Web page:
Take a walk down the beer aisle, and you might notice a change on the shelves.
Where once the 6-pack was dominant, the 4-pack is growing in popularity. So, when did this trend start, and why has it become so common?
Although it might seem an issue of downsizing, the 4-pack is closely associated with the rise of the craft brewery.
From the early 2010s, the 4-pack has gradually become the preferred method of distributing unusual craft brews.
The 4-pack might be popular, but it’s still a little controversial among craft beer fans. Let’s take a look at when the trend started, and why it’s likely here to stay.
When Did Beer 4-Pack Become So Popular?
It’s impossible to pinpoint the beginning of most trends, but the beer 4-pack certainly seems to have grown in popularity over recent years.
Most trace the trend back to the early 2010s, and the rise of the craft brewer.
Specifically, the release of the Heady Topper IPA by The Alchemist.
The Heady Topper became a sensation very quickly, with beer enthusiasts queuing outside the brewery to get their hands on the 8% imperial IPA, which was sold in packs of 4 16oz cans.
Craft breweries began releasing their own creations in the 4-pack, and the trend took off.
Whether the 4-pack took over because of the potential benefits of the size, or simply as a chance to piggyback on the popularity of the Heady Topper, that’s for you to decide.
Of course, the 4-pack might seem ubiquitous, but it’s far from the only option on the market.
While craft breweries may have adopted the 4-pack, the 6-pack remains the standard among the big name brewers.
Why Did Beer 4-Packs Become So Popular?
Exactly when the 4-pack popularity started is tough to say, but whenever it started, the trend seems set to stay. So, why, exactly, are 4-packs becoming the norm?
There are a few potential reasons why 4-packs seem to have taken off for craft brewers:
Larger Sized Cans
While you are getting less with a 4-pack compared to a 6-pack, each individual can often holds more.
Instead of the standard 12oz, most 4-packs use 16oz cans. While 6 12oz cans total 72oz of beer overall, 6 16oz cans would be 96oz.
That might not sound like a problem to many of us, but for the casual consumer, this might be more than you want.
Particularly if it’s your first time trying a craft brew, but I’ll delve deeper into that reason later.
So, why these bigger cans, anyway? Why not a 6-pack of the standard smaller can?
Although there’s no way of knowing for sure why craft brewers chose the larger can, it’s possible that advertising plays a part.
Bigger cans offer more room for eye-catching designs, so they’re more likely to find an audience.
Another possible reason is that craft breweries often sell single cans for those interested in sampling without commitment.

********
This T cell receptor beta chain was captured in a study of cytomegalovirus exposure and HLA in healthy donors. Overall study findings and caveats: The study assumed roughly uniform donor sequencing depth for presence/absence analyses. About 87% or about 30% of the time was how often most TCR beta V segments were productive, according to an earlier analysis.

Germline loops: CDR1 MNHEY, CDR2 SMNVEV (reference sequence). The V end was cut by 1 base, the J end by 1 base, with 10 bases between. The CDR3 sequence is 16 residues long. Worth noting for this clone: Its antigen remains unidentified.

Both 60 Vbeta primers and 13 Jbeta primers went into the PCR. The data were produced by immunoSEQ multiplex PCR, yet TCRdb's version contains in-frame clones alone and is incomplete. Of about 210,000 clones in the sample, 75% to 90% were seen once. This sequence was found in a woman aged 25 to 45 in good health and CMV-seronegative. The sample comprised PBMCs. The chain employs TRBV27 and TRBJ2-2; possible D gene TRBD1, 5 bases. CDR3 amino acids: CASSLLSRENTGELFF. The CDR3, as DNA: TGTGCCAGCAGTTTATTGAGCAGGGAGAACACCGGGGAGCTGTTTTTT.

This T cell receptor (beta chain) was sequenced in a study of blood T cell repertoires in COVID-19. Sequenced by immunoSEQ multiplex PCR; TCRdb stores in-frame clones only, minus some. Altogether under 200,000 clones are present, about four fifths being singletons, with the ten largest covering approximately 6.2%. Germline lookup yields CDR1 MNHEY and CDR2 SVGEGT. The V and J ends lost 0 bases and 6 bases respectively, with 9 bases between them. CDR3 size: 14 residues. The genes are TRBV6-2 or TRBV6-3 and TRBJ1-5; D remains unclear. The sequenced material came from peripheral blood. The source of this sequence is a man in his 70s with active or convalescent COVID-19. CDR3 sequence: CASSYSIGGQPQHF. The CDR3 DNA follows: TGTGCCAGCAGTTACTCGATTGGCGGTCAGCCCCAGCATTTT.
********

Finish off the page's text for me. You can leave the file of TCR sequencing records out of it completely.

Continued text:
One 16oz can often feels like a better choice than 2 12oz cans — you’re getting a good drink, without having to commit to a second bottle.
Exceptional craft brews can be in high demand, and enthusiasts know what it’s like to travel to try your favorite beer.
As craft breweries often operate with smaller amounts, distributing a 6-pack might mean only a very limited audience have the chance to try your product.
With the 4-pack, beer can be distributed to more places.
If you’ve ever been frustrated buying a 4-pack instead of a 6-pack, the 4-pack might be the reason you have access to the beer in the first place!
Craft beers can come in some unusual flavors. Even the most adventurous palates among us are likely to have looked at a craft beer and wondered: do I really want to try that?
If you’re debating whether a smoked IPA sounds like a good idea, you’re more likely to go for a 4-pack than a 6-pack.
A 6-pack can seem like quite a commitment when you aren’t sure of the flavor.
The 4-pack, on the other hand, allows you to sample, and you won’t have 5 beers hanging around if you decide you don’t like the taste.
And if you do like the taste, but perhaps want to save it for the right occasion, a 4-pack is better. Fewer cans to drink means less time to go stale.
Of course, if it turns out you love a smoked IPA, then you might regret only investing in a 4-pack.
But the opportunity to sample is likely to have played a major role in the rise of the 4-pack in the craft beer market.
Craft brews tend to clock in at a higher ABV than your standard beer.
This might be one of the reasons for the 4-pack over the 6-pack. One 16oz can of a higher ABV craft beer is similar to 2 12oz cans of a lower ABV regular beer.
While this is a fairly common theory, it’s also a flawed one: why sell a stronger beer in a larger can?
Because Everyone Else Is Doing It
Craft brews are associated with 4-packs now, and no one wants to be the brewery to miss the trend.
When consumers see 4-packs of 16oz cans, they tend to think of the craft brewery.
Is The Beer 4-Pack Here To Stay?
Whatever the reason for it, the 4-pack seems to be here to stay.
At least, until another trend comes along to usurp it! The 4-pack has proved popular for craft breweries, allowing them to distribute their beers to a wider audience, who are potentially more likely to try the smaller pack.
Even if the 4-pack is here to stay, the 6-pack isn’t going anywhere!
Beer 4-packs have been associated with the rise of the craft brewery, and have become increasingly common over the past decade.
As the 4-pack has proved to be so popular for craft breweries, it’s unlikely to be leaving our shelves soon!